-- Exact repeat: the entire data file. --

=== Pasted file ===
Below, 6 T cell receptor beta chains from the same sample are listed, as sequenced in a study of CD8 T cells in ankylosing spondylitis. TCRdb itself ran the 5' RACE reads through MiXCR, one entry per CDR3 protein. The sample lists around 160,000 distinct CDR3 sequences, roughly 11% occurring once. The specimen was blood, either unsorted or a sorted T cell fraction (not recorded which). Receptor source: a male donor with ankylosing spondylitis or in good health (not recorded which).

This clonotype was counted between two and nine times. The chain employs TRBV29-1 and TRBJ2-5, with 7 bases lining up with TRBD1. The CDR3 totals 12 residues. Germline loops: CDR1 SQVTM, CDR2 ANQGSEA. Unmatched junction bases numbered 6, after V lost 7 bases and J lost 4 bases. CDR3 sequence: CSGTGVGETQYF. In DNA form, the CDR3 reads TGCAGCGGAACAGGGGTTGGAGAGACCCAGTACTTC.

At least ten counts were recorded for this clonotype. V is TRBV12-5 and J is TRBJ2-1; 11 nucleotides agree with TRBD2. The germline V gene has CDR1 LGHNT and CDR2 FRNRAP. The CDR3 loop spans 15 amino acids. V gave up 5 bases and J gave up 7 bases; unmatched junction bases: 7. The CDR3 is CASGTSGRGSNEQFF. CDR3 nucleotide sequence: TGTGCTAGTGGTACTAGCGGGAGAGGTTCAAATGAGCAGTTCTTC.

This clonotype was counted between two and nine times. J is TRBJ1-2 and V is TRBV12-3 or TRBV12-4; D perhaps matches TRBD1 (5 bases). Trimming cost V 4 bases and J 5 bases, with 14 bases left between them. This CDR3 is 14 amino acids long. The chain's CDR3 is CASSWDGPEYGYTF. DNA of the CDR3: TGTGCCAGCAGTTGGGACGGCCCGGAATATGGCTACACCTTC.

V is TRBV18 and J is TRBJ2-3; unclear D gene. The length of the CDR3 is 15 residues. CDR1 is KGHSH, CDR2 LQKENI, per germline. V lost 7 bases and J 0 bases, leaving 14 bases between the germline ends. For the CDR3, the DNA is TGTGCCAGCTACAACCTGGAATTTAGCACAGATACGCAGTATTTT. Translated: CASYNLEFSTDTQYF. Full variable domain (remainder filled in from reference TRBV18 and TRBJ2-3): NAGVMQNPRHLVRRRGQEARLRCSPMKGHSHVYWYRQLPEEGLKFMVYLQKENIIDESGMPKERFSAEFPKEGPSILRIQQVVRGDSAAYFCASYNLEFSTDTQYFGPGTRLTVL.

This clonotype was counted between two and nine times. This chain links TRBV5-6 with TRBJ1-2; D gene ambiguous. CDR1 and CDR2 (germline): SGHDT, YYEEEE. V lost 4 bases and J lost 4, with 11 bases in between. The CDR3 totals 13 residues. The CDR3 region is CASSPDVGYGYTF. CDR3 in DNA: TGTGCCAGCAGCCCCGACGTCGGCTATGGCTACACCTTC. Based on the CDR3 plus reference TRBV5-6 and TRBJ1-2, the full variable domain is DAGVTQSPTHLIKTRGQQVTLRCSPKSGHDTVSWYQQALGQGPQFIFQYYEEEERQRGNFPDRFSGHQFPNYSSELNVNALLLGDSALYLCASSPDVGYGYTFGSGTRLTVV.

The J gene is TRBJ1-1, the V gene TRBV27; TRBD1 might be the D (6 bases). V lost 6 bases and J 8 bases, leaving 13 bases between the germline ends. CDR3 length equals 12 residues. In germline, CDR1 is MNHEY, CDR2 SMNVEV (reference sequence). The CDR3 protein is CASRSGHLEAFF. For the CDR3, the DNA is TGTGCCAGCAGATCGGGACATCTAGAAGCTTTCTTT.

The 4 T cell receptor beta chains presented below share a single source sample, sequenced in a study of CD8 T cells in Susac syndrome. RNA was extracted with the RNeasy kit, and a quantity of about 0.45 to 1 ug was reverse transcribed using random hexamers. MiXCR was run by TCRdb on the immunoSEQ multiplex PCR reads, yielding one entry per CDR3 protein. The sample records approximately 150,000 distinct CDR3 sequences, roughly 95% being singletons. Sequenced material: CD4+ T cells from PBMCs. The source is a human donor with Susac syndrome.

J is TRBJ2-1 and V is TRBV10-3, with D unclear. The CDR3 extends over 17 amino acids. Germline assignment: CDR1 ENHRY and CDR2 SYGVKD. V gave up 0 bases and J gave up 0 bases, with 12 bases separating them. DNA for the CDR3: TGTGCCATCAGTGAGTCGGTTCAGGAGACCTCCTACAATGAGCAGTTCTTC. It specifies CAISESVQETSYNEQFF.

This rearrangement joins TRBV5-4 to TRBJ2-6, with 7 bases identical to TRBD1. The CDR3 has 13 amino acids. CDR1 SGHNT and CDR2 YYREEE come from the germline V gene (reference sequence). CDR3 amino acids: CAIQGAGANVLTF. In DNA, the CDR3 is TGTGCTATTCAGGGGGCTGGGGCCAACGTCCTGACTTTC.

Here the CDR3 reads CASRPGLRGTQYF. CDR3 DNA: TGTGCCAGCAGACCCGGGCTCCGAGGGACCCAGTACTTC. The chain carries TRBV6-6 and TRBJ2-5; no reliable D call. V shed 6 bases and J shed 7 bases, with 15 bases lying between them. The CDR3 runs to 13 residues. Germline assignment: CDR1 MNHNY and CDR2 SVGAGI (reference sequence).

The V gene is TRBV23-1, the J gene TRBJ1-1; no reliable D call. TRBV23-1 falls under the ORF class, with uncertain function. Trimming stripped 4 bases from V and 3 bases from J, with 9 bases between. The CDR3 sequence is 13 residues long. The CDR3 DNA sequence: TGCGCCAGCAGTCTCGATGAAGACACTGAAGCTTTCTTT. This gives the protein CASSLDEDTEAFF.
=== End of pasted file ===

Below, 6 T cell receptor beta chains from the same sample are listed, as sequenced in a study of CD8 T cells in ankylosing spondylitis. TCRdb itself ran the 5' RACE reads through MiXCR, one entry per CDR3 protein. The sample lists around 160,000 distinct CDR3 sequences, roughly 11% occurring once. The specimen was blood, either unsorted or a sorted T cell fraction (not recorded which). Receptor source: a male donor with ankylosing spondylitis or in good health (not recorded which).

This clonotype was counted between two and nine times. The chain employs TRBV29-1 and TRBJ2-5, with 7 bases lining up with TRBD1. The CDR3 totals 12 residues. Germline loops: CDR1 SQVTM, CDR2 ANQGSEA. Unmatched junction bases numbered 6, after V lost 7 bases and J lost 4 bases. CDR3 sequence: CSGTGVGETQYF. In DNA form, the CDR3 reads TGCAGCGGAACAGGGGTTGGAGAGACCCAGTACTTC.

At least ten counts were recorded for this clonotype. V is TRBV12-5 and J is TRBJ2-1; 11 nucleotides agree with TRBD2. The germline V gene has CDR1 LGHNT and CDR2 FRNRAP. The CDR3 loop spans 15 amino acids. V gave up 5 bases and J gave up 7 bases; unmatched junction bases: 7. The CDR3 is CASGTSGRGSNEQFF. CDR3 nucleotide sequence: TGTGCTAGTGGTACTAGCGGGAGAGGTTCAAATGAGCAGTTCTTC.

This clonotype was counted between two and nine times. J is TRBJ1-2 and V is TRBV12-3 or TRBV12-4; D perhaps matches TRBD1 (5 bases). Trimming cost V 4 bases and J 5 bases, with 14 bases left between them. This CDR3 is 14 amino acids long. The chain's CDR3 is CASSWDGPEYGYTF. DNA of the CDR3: TGTGCCAGCAGTTGGGACGGCCCGGAATATGGCTACACCTTC.

V is TRBV18 and J is TRBJ2-3; unclear D gene. The length of the CDR3 is 15 residues. CDR1 is KGHSH, CDR2 LQKENI, per germline. V lost 7 bases and J 0 bases, leaving 14 bases between the germline ends. For the CDR3, the DNA is TGTGCCAGCTACAACCTGGAATTTAGCACAGATACGCAGTATTTT. Translated: CASYNLEFSTDTQYF. Full variable domain (remainder filled in from reference TRBV18 and TRBJ2-3): NAGVMQNPRHLVRRRGQEARLRCSPMKGHSHVYWYRQLPEEGLKFMVYLQKENIIDESGMPKERFSAEFPKEGPSILRIQQVVRGDSAAYFCASYNLEFSTDTQYFGPGTRLTVL.

This clonotype was counted between two and nine times. This chain links TRBV5-6 with TRBJ1-2; D gene ambiguous. CDR1 and CDR2 (germline): SGHDT, YYEEEE. V lost 4 bases and J lost 4, with 11 bases in between. The CDR3 totals 13 residues. The CDR3 region is CASSPDVGYGYTF. CDR3 in DNA: TGTGCCAGCAGCCCCGACGTCGGCTATGGCTACACCTTC. Based on the CDR3 plus reference TRBV5-6 and TRBJ1-2, the full variable domain is DAGVTQSPTHLIKTRGQQVTLRCSPKSGHDTVSWYQQALGQGPQFIFQYYEEEERQRGNFPDRFSGHQFPNYSSELNVNALLLGDSALYLCASSPDVGYGYTFGSGTRLTVV.

The J gene is TRBJ1-1, the V gene TRBV27; TRBD1 might be the D (6 bases). V lost 6 bases and J 8 bases, leaving 13 bases between the germline ends. CDR3 length equals 12 residues. In germline, CDR1 is MNHEY, CDR2 SMNVEV (reference sequence). The CDR3 protein is CASRSGHLEAFF. For the CDR3, the DNA is TGTGCCAGCAGATCGGGACATCTAGAAGCTTTCTTT.

The 4 T cell receptor beta chains presented below share a single source sample, sequenced in a study of CD8 T cells in Susac syndrome. RNA was extracted with the RNeasy kit, and a quantity of about 0.45 to 1 ug was reverse transcribed using random hexamers. MiXCR was run by TCRdb on the immunoSEQ multiplex PCR reads, yielding one entry per CDR3 protein. The sample records approximately 150,000 distinct CDR3 sequences, roughly 95% being singletons. Sequenced material: CD4+ T cells from PBMCs. The source is a human donor with Susac syndrome.

J is TRBJ2-1 and V is TRBV10-3, with D unclear. The CDR3 extends over 17 amino acids. Germline assignment: CDR1 ENHRY and CDR2 SYGVKD. V gave up 0 bases and J gave up 0 bases, with 12 bases separating them. DNA for the CDR3: TGTGCCATCAGTGAGTCGGTTCAGGAGACCTCCTACAATGAGCAGTTCTTC. It specifies CAISESVQETSYNEQFF.

This rearrangement joins TRBV5-4 to TRBJ2-6, with 7 bases identical to TRBD1. The CDR3 has 13 amino acids. CDR1 SGHNT and CDR2 YYREEE come from the germline V gene (reference sequence). CDR3 amino acids: CAIQGAGANVLTF. In DNA, the CDR3 is TGTGCTATTCAGGGGGCTGGGGCCAACGTCCTGACTTTC.

Here the CDR3 reads CASRPGLRGTQYF. CDR3 DNA: TGTGCCAGCAGACCCGGGCTCCGAGGGACCCAGTACTTC. The chain carries TRBV6-6 and TRBJ2-5; no reliable D call. V shed 6 bases and J shed 7 bases, with 15 bases lying between them. The CDR3 runs to 13 residues. Germline assignment: CDR1 MNHNY and CDR2 SVGAGI (reference sequence).

The V gene is TRBV23-1, the J gene TRBJ1-1; no reliable D call. TRBV23-1 falls under the ORF class, with uncertain function. Trimming stripped 4 bases from V and 3 bases from J, with 9 bases between. The CDR3 sequence is 13 residues long. The CDR3 DNA sequence: TGCGCCAGCAGTCTCGATGAAGACACTGAAGCTTTCTTT. This gives the protein CASSLDEDTEAFF.